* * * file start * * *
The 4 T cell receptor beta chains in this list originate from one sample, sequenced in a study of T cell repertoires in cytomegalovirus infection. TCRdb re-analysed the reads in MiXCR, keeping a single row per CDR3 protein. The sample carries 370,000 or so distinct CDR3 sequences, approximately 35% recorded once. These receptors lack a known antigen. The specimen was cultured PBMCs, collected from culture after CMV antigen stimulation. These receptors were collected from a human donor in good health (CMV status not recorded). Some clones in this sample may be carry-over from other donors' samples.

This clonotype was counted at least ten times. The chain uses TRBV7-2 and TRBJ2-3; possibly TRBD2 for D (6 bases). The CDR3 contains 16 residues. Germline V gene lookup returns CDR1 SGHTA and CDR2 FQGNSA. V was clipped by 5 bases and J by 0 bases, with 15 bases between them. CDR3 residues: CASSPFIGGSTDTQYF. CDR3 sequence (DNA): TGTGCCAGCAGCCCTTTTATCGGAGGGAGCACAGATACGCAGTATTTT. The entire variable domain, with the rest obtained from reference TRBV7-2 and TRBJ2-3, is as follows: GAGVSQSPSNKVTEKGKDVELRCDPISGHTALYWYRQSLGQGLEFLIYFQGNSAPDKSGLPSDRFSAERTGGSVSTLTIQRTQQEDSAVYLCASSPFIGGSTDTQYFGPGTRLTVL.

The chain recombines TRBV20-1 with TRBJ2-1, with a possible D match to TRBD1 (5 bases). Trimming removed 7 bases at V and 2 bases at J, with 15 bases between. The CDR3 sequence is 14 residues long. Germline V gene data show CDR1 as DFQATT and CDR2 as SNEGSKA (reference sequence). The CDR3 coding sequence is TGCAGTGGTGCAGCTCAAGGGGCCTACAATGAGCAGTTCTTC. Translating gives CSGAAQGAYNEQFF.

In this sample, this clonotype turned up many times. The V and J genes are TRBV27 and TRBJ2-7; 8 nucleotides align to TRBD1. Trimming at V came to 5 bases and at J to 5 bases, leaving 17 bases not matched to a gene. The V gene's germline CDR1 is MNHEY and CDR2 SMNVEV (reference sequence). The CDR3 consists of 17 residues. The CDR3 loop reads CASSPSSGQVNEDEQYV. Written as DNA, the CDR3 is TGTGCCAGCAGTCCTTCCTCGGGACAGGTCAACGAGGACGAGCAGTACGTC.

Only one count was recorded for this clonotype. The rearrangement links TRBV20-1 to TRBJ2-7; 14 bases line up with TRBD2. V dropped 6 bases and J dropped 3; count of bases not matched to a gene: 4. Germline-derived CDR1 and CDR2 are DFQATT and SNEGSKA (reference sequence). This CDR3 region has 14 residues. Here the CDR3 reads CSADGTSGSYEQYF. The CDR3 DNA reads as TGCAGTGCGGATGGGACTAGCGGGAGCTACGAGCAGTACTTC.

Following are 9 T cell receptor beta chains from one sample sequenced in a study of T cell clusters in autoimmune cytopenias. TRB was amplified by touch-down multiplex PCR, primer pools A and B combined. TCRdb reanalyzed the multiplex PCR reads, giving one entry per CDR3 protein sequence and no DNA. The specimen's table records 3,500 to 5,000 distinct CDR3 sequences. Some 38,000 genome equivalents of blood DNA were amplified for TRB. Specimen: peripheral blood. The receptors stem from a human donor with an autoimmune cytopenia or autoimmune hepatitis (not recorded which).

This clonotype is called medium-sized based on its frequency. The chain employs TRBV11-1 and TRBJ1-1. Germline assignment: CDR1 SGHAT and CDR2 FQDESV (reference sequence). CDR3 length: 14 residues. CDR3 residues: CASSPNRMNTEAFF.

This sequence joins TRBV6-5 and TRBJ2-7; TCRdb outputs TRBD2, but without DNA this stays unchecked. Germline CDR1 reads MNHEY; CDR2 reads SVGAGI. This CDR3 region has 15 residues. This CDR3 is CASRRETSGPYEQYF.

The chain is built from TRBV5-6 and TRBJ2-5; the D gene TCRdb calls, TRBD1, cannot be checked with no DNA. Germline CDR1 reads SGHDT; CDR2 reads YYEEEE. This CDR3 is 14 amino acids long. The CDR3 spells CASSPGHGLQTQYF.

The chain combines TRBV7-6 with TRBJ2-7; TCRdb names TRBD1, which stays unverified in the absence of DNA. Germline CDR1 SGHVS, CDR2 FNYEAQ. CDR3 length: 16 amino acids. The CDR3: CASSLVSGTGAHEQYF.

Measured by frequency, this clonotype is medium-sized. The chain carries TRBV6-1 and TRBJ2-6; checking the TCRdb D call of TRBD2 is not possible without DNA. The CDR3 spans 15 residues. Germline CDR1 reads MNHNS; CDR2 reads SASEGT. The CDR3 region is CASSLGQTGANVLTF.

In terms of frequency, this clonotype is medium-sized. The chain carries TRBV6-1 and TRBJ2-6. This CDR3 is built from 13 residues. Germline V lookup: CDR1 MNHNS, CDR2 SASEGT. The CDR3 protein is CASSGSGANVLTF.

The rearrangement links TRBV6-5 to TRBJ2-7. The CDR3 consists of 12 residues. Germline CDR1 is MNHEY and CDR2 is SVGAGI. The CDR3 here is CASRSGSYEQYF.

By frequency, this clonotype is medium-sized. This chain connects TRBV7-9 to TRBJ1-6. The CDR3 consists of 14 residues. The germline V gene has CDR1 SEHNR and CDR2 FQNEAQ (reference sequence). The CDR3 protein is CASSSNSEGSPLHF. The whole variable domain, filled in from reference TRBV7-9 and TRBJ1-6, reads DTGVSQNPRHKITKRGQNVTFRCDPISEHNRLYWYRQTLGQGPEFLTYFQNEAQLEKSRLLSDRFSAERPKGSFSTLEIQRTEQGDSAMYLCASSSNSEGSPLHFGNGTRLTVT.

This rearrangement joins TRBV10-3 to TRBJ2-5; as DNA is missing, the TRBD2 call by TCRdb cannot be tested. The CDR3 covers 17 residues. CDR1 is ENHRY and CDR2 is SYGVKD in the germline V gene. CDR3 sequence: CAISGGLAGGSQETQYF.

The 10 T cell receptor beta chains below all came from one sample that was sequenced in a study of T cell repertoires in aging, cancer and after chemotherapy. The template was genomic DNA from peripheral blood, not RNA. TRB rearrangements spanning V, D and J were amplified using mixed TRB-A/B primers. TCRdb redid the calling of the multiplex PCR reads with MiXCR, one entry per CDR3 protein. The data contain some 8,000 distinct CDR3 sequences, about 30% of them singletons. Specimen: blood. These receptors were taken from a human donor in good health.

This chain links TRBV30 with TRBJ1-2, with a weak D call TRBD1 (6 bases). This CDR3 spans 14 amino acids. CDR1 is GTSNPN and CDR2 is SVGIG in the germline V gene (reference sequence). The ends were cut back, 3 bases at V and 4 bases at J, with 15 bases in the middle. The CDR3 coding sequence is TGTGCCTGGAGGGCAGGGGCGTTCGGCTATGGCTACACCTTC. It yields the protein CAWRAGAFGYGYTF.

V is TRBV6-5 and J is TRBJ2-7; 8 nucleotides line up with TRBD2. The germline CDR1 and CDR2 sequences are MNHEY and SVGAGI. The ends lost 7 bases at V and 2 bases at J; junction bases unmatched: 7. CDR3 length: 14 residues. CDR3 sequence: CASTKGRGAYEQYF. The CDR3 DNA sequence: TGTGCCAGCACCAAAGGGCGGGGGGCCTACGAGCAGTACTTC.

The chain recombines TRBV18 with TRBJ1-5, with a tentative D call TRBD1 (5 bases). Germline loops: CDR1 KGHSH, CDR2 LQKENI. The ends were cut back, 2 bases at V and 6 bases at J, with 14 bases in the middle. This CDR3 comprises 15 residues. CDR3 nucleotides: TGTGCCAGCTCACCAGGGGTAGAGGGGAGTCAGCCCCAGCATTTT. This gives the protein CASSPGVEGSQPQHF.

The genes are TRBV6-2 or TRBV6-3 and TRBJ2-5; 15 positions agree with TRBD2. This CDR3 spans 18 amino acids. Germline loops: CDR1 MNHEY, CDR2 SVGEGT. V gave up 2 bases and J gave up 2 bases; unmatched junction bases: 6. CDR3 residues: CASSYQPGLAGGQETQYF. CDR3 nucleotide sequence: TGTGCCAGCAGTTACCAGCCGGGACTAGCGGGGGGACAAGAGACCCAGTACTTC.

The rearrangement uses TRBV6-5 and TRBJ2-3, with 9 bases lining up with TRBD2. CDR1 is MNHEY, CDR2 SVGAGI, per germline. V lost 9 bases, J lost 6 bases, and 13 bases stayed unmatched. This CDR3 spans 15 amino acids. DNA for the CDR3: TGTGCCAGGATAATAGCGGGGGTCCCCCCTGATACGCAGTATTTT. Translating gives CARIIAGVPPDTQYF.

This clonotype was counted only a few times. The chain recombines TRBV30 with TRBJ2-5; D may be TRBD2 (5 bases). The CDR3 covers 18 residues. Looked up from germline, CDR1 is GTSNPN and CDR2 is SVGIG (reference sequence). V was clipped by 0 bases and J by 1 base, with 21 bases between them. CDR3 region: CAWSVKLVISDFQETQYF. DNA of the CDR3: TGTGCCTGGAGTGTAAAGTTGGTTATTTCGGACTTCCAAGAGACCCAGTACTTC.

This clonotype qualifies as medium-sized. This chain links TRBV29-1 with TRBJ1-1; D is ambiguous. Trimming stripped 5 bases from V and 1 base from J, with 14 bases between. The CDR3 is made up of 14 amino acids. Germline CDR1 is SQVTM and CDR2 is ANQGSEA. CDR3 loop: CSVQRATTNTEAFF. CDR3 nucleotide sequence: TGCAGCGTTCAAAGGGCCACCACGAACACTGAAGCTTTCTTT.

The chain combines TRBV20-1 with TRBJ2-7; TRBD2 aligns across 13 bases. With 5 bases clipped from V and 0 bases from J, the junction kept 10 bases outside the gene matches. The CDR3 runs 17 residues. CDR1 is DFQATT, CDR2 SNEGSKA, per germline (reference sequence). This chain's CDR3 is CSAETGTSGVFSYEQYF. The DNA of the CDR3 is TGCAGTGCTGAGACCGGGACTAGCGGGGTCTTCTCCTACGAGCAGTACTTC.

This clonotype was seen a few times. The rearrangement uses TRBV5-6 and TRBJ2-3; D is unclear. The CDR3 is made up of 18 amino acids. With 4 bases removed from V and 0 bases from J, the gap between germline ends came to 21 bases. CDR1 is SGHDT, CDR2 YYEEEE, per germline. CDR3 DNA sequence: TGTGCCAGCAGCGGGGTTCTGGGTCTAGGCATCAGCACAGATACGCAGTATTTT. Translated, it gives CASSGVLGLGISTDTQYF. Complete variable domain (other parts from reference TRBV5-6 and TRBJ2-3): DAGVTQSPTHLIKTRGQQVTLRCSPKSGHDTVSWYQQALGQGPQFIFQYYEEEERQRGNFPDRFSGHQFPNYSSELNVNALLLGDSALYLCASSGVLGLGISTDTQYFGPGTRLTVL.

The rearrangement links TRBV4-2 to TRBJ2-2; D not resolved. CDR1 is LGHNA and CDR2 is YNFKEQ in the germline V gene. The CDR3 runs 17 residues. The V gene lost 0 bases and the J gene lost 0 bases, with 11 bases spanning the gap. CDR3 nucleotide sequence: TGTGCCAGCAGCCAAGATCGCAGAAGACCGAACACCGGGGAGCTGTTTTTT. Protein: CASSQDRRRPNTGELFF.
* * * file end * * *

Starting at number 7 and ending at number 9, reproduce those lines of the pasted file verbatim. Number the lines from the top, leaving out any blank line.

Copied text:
This clonotype is called medium-sized based on its frequency. The chain employs TRBV11-1 and TRBJ1-1. Germline assignment: CDR1 SGHAT and CDR2 FQDESV (reference sequence). CDR3 length: 14 residues. CDR3 residues: CASSPNRMNTEAFF.

This sequence joins TRBV6-5 and TRBJ2-7; TCRdb outputs TRBD2, but without DNA this stays unchecked. Germline CDR1 reads MNHEY; CDR2 reads SVGAGI. This CDR3 region has 15 residues. This CDR3 is CASRRETSGPYEQYF.

The chain is built from TRBV5-6 and TRBJ2-5; the D gene TCRdb calls, TRBD1, cannot be checked with no DNA. Germline CDR1 reads SGHDT; CDR2 reads YYEEEE. This CDR3 is 14 amino acids long. The CDR3 spells CASSPGHGLQTQYF.